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Discussion Starter #1
Wondering if there is a product on the market that allows us early 67 sheering sector shaft owners to switch over to a collapsible set up with out replacing the box and all?? I did some searching but couldn't find anything.
 

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I don't think there is. I had to ship my '65 steering box out and I looked into this getting the modular unit for convenience-- no luck. You would have to use a new steering box entirely.
 

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Very simple.
Change all to 68-

Then why do you want to do this?? I'll bet it the scare tactic of the Spear O-Matic paranoia syndrome??
 

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Chock nailed it, perhaps not on the paranoia bit though ;-)

I replaced my early '67 (I think all '67s had the solids, just a mid year change to linkage) with a '68 two-part shaft with bellows on the outer tube long ago. It was a pretty easy swap for me since I was already replacing the wiring. The factory '67 wiring will not immediately adapt a '68 part. That said, while it is a collapsing column in every sense...I was surprised how much force it would take to collapse...presumably before it penetrated a sternum but...DAYUUUM. Then again, if the Spear-O-Matic is a concern, remember, there's no airbag in front of you when in that no-crumple-zone car, but shoulder restraints would be a better concern than a collapsible column.

If budget allows and you're not particularly into the vintage look, companies like Flaming River (I'm sure there are others) offer all sorts of modern convenience and safety.

You would have to use a new steering box entirely.
Good point, when I did my swap it was not only part of a re-wire but also a swap to a TCP R&P.
 

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I had this conversation when I first bought my 66. After looking at all the options, I decided that 3-point seat belts were the best remedy. However, I would still like to do something about the shaft at some point. I have plans on doing EPAS upgrade down the line, and that should help a lot.
 

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Has anybody ever done any research to find out how many people were killed in Mustang crashes where their death was attributed to the non-collapsible column? I bet the number is amazingly low. Probably about the same number of people who were killed by a ruptured, flaming Mustang gas tank in a rear end collision.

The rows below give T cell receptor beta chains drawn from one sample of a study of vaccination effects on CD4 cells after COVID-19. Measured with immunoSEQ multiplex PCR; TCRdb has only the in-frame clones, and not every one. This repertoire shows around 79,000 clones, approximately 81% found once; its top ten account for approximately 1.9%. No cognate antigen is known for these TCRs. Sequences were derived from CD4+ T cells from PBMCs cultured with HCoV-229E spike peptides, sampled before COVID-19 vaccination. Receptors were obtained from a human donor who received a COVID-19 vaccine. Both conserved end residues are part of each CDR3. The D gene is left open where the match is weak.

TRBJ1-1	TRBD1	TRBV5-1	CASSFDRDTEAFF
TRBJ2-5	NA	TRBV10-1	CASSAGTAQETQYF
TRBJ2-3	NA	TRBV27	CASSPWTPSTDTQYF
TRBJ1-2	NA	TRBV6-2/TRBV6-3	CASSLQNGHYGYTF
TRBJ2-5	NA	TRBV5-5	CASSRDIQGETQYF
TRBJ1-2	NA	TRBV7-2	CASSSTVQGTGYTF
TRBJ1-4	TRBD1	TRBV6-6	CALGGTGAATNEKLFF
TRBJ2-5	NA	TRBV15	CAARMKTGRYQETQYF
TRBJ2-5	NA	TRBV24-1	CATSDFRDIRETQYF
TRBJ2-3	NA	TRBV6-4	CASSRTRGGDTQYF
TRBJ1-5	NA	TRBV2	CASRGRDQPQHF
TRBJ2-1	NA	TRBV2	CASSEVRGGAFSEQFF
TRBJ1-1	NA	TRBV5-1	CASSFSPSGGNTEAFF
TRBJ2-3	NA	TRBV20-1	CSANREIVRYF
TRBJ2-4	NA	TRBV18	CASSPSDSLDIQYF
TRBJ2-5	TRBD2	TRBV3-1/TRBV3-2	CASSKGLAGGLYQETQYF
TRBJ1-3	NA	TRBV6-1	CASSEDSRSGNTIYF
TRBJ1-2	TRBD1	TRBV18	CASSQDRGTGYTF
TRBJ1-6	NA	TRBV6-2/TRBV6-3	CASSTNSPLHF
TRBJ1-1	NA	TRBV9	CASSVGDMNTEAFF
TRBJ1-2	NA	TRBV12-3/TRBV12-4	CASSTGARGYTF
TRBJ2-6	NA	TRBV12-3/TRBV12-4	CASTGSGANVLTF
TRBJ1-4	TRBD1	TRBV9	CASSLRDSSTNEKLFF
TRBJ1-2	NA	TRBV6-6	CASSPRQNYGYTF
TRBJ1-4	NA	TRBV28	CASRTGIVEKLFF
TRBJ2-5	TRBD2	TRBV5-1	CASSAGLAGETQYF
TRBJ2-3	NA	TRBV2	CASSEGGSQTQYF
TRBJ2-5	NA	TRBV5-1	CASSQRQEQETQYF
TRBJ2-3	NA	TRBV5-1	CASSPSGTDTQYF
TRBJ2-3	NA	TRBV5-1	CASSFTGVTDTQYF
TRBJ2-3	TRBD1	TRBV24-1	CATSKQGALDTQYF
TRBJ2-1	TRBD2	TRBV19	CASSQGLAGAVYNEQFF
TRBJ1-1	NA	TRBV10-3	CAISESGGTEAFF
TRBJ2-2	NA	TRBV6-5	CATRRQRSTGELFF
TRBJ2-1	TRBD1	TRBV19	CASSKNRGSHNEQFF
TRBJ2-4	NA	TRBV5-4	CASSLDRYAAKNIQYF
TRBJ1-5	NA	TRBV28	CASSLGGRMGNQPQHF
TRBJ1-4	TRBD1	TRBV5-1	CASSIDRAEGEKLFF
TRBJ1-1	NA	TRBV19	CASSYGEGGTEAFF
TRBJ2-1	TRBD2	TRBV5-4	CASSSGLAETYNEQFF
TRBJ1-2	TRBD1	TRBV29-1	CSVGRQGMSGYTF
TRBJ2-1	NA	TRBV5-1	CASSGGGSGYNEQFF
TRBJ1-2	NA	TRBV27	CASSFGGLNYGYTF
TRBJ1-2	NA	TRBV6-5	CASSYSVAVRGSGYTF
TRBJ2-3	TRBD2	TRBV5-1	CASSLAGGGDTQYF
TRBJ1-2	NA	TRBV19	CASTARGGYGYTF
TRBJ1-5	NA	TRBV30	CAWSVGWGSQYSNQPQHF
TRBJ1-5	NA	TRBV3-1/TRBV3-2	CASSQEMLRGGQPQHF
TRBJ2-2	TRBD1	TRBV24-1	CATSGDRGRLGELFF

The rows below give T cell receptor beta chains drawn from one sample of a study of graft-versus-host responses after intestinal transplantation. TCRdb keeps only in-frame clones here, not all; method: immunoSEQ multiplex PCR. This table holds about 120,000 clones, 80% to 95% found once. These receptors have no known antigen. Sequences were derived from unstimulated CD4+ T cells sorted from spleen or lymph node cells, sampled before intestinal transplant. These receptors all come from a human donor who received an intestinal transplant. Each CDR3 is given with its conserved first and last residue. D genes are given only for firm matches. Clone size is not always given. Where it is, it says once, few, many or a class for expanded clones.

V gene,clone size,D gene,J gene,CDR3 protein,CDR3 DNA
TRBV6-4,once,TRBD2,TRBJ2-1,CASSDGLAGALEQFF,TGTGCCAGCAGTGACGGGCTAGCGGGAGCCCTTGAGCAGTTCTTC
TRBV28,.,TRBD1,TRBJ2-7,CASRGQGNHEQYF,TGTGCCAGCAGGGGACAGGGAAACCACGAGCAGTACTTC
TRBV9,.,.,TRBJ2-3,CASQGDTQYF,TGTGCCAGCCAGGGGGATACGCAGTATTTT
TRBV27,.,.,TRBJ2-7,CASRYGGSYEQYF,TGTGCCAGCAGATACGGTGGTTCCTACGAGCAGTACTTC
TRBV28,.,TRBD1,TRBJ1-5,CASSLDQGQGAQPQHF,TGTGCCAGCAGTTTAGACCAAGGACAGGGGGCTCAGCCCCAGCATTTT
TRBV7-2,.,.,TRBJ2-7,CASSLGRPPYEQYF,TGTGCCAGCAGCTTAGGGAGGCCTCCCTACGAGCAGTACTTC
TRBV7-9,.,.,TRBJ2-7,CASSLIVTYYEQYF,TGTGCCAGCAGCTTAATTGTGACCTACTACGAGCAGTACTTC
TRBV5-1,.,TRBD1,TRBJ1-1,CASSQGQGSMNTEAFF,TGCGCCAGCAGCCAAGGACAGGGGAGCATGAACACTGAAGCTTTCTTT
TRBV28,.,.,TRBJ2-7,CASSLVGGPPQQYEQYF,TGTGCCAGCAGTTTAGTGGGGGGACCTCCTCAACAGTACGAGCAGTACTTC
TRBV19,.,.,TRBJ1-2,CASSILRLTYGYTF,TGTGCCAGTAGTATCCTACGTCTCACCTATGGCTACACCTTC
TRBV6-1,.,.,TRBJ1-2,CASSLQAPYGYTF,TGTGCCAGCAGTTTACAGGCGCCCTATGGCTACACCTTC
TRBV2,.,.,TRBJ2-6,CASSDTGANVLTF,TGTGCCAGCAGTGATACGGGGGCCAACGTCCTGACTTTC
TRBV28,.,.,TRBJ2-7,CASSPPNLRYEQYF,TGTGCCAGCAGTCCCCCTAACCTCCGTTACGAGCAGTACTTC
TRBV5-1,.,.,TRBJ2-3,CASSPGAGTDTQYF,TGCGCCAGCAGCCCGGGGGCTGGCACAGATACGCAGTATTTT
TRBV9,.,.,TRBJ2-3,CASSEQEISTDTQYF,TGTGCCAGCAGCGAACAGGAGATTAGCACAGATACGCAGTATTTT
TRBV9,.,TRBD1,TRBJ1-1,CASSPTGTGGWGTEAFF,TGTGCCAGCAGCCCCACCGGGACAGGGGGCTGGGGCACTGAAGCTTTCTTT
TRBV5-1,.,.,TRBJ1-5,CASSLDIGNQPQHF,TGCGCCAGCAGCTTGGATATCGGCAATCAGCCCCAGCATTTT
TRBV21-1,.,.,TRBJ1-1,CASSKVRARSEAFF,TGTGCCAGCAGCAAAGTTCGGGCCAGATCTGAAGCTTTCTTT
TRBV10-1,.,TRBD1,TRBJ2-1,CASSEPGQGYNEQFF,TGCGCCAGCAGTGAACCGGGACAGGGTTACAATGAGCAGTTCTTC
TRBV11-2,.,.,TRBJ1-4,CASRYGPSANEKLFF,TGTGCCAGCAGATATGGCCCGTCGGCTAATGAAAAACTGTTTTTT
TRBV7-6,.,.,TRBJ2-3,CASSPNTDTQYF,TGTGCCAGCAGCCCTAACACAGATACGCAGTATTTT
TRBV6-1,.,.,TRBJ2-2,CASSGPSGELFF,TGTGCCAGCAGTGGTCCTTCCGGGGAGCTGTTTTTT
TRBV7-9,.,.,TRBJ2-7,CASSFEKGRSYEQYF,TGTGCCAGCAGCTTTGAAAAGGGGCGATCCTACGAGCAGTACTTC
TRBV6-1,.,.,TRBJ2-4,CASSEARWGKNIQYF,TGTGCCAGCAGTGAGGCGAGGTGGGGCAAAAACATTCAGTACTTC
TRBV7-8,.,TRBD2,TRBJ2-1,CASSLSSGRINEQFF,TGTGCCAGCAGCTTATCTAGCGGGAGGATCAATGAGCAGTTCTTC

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Has anybody ever done any research to find out how many people were killed in Mustang crashes where their death was attributed to the non-collapsible column? I bet the number is amazingly low. Probably about the same number of people who were killed by a ruptured, flaming Mustang gas tank in a rear end collision.
Good point. If the numbers were available it would probably be about the same as dead by a Meteor--or something as that.
 

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It's the SPEARED thing that gets me.
Collapsible, non collapsible , padded, not padded deaths are probably near in numbers.
SPEARED , we go back to Meteors, crashes with UFO, elephants, etc. numbers comparisons.
 

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Discussion Starter #10
Thank you for the input gents! Obviously new to the classic car scene and everything i watched and read would talk about being impaled by the shaft in a front end collision. Wasn't a pretty thought, so wondered if there was anything out there to remedy it, however it sounds like its more of an old wifes tale than a common occurrence.
 

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About 30 years ago my Dad got hit head on by a bulk cement tanker while driving his 66 ranchero. The semi pushed his car several hundred feet in the opposite direction. He was not wearing a seat belt (doubt the car had them) his torso hit the steering wheel so hard that the small chrome steering wheel appeared to be on backwards. It did not spear him.
 

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A 3-point seat belt pretty much eliminates the need for the collapsible column, except in cases where the left-front is crushed rearward so badly the column moves into the passenger compartment, pinning the driver to the roof. I once parted out a 65 K code where this actually happened. He survived, by the way.

As for the flaming gas tank, I once tabulated stats showing more Americans have been killed by shark bite than Mustang gas tanks.
 

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Here's the thing. GM used a "front steer" suspension which means all the junk is up front. The steering box with it's solid shaft was just behind the front bumper. In a accident it would get shoved into you. Ford used a "rear steer" system. Everything is BEHIND the suspension. The steering box is just behind the fire wall. By the time that shaft gets stuffed into you, that's the least of your problems! I have no issues with my Spear-O-Matic.
 
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